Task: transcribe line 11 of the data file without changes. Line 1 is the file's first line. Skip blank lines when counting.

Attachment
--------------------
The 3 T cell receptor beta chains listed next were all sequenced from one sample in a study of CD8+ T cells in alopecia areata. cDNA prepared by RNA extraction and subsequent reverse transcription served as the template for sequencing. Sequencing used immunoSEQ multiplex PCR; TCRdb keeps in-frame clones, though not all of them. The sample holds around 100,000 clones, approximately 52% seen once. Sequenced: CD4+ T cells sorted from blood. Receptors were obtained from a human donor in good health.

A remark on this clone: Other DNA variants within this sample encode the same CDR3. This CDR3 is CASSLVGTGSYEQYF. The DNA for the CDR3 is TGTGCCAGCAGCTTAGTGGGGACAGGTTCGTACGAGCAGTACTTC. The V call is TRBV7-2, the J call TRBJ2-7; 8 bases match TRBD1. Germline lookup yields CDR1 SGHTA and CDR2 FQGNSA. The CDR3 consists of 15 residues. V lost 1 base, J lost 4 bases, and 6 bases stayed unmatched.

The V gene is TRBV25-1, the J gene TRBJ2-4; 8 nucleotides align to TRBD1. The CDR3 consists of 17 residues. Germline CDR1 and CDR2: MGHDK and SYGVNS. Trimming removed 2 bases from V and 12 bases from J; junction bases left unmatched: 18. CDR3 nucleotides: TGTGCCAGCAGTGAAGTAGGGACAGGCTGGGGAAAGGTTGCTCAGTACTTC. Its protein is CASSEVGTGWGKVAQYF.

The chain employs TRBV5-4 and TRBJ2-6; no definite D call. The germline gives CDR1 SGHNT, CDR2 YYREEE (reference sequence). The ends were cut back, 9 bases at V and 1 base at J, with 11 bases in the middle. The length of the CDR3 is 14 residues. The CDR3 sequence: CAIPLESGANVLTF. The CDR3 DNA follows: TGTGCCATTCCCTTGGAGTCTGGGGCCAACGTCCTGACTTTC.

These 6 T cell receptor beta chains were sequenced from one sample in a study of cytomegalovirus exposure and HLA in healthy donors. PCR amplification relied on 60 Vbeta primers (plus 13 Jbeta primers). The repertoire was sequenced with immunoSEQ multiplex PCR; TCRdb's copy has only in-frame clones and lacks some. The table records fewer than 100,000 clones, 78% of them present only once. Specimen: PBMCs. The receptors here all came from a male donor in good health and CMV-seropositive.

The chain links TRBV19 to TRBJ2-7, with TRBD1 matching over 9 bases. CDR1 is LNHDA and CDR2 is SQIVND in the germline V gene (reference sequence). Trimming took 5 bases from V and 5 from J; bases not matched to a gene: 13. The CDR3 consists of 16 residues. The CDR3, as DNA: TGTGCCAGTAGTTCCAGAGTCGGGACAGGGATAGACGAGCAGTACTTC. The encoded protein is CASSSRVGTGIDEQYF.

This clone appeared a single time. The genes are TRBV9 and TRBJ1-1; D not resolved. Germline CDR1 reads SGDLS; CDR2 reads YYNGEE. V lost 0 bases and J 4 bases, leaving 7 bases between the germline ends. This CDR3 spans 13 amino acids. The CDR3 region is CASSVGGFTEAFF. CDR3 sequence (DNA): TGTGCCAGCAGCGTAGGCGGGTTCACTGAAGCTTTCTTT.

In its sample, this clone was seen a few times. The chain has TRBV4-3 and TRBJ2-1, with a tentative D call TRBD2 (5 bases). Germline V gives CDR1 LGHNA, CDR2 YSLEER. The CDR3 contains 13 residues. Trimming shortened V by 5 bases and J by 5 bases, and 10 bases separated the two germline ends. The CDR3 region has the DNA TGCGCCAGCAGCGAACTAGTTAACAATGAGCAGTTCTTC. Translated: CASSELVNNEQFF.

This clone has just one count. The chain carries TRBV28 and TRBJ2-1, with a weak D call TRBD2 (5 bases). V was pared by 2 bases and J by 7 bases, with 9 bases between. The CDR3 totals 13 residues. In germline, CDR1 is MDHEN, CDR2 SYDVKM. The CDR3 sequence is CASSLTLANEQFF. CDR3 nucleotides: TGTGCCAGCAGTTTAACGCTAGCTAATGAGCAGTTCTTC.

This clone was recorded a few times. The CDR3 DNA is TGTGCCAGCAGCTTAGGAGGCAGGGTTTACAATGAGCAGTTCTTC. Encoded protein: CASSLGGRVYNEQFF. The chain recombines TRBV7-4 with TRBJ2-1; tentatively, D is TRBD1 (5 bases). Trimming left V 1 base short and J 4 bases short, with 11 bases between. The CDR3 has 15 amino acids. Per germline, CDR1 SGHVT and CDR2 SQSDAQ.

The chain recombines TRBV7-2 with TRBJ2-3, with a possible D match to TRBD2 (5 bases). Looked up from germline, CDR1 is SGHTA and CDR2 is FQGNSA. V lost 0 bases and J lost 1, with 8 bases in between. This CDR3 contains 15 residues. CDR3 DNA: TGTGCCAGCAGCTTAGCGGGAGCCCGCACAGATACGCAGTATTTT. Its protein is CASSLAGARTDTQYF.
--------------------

The chain recombines TRBV7-2 with TRBJ2-3, with a possible D match to TRBD2 (5 bases). Looked up from germline, CDR1 is SGHTA and CDR2 is FQGNSA. V lost 0 bases and J lost 1, with 8 bases in between. This CDR3 contains 15 residues. CDR3 DNA: TGTGCCAGCAGCTTAGCGGGAGCCCGCACAGATACGCAGTATTTT. Its protein is CASSLAGARTDTQYF.